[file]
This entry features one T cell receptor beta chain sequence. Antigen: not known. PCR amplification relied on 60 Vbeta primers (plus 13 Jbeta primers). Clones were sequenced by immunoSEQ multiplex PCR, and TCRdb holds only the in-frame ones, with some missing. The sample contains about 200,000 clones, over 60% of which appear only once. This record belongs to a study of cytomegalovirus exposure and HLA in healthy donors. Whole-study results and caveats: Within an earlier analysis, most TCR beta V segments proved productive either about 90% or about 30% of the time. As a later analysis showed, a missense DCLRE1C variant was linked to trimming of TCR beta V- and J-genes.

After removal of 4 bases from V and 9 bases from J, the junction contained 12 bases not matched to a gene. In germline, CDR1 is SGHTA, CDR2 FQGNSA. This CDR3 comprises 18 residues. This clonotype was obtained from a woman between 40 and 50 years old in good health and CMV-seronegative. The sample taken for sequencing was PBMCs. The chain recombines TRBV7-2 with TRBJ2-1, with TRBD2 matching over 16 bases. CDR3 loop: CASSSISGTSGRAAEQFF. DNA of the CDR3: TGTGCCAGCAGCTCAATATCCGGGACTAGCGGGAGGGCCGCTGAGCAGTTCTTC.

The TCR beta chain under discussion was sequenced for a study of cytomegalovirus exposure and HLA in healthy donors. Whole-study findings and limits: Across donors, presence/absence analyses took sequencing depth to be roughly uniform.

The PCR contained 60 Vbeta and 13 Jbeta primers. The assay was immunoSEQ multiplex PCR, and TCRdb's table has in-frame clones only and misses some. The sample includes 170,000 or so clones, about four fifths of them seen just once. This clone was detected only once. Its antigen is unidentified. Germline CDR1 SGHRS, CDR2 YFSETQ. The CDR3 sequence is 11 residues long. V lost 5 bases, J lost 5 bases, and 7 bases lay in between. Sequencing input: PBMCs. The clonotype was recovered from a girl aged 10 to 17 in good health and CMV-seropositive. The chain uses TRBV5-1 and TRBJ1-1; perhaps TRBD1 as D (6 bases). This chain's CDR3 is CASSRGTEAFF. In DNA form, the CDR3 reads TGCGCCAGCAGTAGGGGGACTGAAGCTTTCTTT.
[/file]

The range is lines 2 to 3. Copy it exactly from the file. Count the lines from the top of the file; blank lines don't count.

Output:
After removal of 4 bases from V and 9 bases from J, the junction contained 12 bases not matched to a gene. In germline, CDR1 is SGHTA, CDR2 FQGNSA. This CDR3 comprises 18 residues. This clonotype was obtained from a woman between 40 and 50 years old in good health and CMV-seronegative. The sample taken for sequencing was PBMCs. The chain recombines TRBV7-2 with TRBJ2-1, with TRBD2 matching over 16 bases. CDR3 loop: CASSSISGTSGRAAEQFF. DNA of the CDR3: TGTGCCAGCAGCTCAATATCCGGGACTAGCGGGAGGGCCGCTGAGCAGTTCTTC.

The TCR beta chain under discussion was sequenced for a study of cytomegalovirus exposure and HLA in healthy donors. Whole-study findings and limits: Across donors, presence/absence analyses took sequencing depth to be roughly uniform.